Syria has had a turbulent recent history and the facts of the unrest have been plastered over every media outlet. There is an aspect, however, that is not publicised or looked into; the LGBTQ+ community of Syrian refugees. Ayşe Toprak’s film, MR GAY SYRIA, follows a small part of this group of Syrian refugees as they try to become Mr Gay Syria, Mr Gay World and gain refugee status outside of Turkey (a country becoming increasingly more homophobic).
These groups of people have fled a war but are still not safe unless they hide part of their identity from their family and society. They have created their own private safe spaces in cafes and apartments. The main subject of the film, Husein, has a wife and child living with his father in a town close to where he works. When he returns home to them, he has to be the father figure and denounce the part of himself that makes him who he is. Not only this, but, he fears being beaten by his father if he suspects he is exploring his sexual identity.
There are moments in the film where Husein eloquently retells his abusive relationship with his father and these are some of the most poignant moments of MR GAY SYRIA. Toprak does not use complicated camera angles or overtly posed shots, instead, she lets the men tell their story as their words and histories are often more powerful than anything a camera, script or edit could produce. She creates an intimate space between the subjects and the audience of the film without making the viewer feel invasive. This element of the film is very well done and captures the personalities and intricate relationship dynamics by all those who appear in the documentary. Toprak has moments in the film where she interjects shots of the men talking with shots of the surrounding area. This is particularly effective during the Pride Parade in Turkey. The men are translating what it says on their signs for the Parade (‘I want to live’) and Toprak interjects this moment with shots of policemen outside patroling the street. A moment that feels empowering is injected with an element of fear: a day that should be liberating for the men will not be. The police are there to break up the Pride Parade and do so in an aggressive manner. Although a simple addition to the film, it is powerful and creates narratives outwith the central focus of the shot.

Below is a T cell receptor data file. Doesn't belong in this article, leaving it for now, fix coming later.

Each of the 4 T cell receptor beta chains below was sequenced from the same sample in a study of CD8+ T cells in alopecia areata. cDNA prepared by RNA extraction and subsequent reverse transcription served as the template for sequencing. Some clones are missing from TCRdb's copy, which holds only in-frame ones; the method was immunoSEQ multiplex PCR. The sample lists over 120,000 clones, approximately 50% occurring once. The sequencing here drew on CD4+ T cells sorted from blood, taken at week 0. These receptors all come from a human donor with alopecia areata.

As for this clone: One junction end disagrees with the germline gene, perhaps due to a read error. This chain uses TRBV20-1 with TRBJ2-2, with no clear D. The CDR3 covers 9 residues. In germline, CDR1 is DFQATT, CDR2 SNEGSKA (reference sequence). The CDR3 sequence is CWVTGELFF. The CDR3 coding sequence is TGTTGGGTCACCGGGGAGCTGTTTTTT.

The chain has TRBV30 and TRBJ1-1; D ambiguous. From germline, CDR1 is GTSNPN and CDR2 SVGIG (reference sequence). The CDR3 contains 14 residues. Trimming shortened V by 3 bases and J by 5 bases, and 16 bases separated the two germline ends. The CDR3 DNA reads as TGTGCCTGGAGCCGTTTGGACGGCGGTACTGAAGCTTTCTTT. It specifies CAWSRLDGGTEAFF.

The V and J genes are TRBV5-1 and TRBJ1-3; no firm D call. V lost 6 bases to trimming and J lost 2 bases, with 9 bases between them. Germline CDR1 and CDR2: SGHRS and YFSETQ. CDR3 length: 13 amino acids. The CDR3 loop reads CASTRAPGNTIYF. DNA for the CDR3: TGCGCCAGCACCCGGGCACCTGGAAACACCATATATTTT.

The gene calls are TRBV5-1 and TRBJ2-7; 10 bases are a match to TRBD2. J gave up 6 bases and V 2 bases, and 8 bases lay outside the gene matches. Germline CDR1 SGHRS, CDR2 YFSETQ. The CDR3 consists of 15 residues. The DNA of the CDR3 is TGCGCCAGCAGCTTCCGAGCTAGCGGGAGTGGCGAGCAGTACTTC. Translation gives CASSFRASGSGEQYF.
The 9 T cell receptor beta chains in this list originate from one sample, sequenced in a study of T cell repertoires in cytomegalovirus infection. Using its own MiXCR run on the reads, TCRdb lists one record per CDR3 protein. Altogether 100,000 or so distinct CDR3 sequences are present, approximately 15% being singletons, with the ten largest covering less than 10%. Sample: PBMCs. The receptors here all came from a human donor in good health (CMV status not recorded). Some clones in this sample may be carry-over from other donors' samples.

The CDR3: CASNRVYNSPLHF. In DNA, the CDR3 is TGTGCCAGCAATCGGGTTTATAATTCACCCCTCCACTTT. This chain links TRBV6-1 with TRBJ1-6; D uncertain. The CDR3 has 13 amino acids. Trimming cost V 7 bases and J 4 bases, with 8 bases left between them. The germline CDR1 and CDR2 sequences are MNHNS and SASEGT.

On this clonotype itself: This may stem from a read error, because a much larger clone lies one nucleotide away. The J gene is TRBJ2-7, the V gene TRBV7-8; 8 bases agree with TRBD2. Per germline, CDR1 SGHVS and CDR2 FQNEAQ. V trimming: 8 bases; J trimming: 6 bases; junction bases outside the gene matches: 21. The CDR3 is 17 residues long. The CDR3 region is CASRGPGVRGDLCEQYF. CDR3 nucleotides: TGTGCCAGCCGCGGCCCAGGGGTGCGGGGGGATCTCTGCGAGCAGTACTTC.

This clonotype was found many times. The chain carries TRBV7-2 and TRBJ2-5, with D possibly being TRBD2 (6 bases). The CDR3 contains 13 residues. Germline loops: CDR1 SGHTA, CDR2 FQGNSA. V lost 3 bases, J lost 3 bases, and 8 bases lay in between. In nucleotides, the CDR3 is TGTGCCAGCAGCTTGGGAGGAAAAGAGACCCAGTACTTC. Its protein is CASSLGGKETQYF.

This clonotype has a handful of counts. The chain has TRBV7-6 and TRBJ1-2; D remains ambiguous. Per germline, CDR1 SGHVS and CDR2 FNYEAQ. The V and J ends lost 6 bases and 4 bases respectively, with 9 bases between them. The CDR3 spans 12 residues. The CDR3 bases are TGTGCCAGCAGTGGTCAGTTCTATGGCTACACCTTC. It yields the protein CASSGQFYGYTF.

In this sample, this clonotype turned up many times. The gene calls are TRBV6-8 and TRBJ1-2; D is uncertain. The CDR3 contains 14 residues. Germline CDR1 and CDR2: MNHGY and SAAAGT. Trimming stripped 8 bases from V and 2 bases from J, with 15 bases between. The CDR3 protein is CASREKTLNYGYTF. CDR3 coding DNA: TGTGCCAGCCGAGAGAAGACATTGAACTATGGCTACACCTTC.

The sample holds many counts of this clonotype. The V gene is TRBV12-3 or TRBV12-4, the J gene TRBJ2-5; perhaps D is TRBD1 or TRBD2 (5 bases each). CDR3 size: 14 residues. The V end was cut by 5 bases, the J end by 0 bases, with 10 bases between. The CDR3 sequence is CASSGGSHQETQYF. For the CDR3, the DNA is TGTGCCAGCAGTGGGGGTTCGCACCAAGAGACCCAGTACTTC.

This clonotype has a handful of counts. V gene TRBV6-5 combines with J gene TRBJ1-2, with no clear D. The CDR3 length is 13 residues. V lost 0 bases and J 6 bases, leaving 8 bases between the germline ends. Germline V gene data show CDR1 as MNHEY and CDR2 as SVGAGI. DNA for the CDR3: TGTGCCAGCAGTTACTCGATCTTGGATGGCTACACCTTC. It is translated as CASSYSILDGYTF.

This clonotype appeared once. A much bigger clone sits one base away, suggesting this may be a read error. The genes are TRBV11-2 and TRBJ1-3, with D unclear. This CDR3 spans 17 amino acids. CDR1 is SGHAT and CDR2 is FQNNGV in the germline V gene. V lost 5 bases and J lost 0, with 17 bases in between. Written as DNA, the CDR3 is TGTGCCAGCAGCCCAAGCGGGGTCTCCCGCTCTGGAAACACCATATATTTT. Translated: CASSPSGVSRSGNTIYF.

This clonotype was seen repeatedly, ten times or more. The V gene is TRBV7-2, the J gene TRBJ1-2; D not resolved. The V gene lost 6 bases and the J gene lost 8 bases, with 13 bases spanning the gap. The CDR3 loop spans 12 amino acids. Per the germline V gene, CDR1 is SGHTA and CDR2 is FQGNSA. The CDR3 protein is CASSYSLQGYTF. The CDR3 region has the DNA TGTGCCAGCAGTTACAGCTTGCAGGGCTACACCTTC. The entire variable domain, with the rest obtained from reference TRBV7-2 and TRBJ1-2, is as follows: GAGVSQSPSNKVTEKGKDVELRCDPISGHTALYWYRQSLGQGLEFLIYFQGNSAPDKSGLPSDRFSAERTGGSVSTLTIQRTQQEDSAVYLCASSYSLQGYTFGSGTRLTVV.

Toprak’s documentary style in this film allows the subjects to be the focus of the film and the audience are enamoured by these men and their bravery. She allows them to tell their own story and creates an emotional experience for the viewer. This film is important not only because it has given a platform for the Syrian LGBTQ+ community but also because of the way the director gives Husein and all the refugees sovereignty over their own histories.